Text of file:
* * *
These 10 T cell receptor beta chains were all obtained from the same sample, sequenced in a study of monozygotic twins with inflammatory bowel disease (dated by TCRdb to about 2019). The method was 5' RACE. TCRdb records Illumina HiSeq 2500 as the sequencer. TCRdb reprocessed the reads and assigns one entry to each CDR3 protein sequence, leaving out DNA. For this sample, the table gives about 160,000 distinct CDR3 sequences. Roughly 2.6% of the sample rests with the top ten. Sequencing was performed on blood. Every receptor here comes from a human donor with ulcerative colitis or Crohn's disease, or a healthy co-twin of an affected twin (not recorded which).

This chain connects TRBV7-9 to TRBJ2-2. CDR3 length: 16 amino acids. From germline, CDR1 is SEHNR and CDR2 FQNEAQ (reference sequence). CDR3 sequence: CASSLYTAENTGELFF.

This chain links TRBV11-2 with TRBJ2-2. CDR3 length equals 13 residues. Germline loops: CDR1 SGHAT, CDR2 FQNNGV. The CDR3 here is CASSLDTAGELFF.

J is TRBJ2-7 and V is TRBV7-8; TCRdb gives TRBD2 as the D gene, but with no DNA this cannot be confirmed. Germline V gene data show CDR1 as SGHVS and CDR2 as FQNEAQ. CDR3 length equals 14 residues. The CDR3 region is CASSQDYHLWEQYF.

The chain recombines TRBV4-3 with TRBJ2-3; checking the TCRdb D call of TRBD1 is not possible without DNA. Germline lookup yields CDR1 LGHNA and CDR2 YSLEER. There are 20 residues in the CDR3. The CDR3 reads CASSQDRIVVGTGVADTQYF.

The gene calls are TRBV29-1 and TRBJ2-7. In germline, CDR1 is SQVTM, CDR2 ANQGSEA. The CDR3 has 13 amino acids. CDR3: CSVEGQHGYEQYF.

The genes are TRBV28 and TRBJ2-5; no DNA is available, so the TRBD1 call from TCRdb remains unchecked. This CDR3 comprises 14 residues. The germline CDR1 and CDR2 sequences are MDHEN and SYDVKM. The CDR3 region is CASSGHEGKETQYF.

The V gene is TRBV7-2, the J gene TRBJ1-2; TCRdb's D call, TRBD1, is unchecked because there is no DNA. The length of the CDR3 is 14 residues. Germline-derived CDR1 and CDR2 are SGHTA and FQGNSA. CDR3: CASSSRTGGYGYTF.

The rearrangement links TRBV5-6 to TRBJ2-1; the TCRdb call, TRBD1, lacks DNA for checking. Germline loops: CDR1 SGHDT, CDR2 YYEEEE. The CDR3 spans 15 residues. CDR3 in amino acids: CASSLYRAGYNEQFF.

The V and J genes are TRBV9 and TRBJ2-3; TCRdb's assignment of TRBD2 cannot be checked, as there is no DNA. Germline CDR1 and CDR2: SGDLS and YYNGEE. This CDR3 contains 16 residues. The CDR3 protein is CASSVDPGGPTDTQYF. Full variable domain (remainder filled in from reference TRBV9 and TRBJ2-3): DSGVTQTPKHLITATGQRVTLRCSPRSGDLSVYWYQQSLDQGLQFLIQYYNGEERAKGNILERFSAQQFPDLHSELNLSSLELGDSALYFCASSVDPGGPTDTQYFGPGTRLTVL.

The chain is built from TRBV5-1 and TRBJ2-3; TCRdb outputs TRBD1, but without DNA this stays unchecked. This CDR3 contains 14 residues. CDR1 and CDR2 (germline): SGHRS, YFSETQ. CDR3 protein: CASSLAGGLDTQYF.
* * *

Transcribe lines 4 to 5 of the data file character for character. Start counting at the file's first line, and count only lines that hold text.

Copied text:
J is TRBJ2-7 and V is TRBV7-8; TCRdb gives TRBD2 as the D gene, but with no DNA this cannot be confirmed. Germline V gene data show CDR1 as SGHVS and CDR2 as FQNEAQ. CDR3 length equals 14 residues. The CDR3 region is CASSQDYHLWEQYF.

The chain recombines TRBV4-3 with TRBJ2-3; checking the TCRdb D call of TRBD1 is not possible without DNA. Germline lookup yields CDR1 LGHNA and CDR2 YSLEER. There are 20 residues in the CDR3. The CDR3 reads CASSQDRIVVGTGVADTQYF.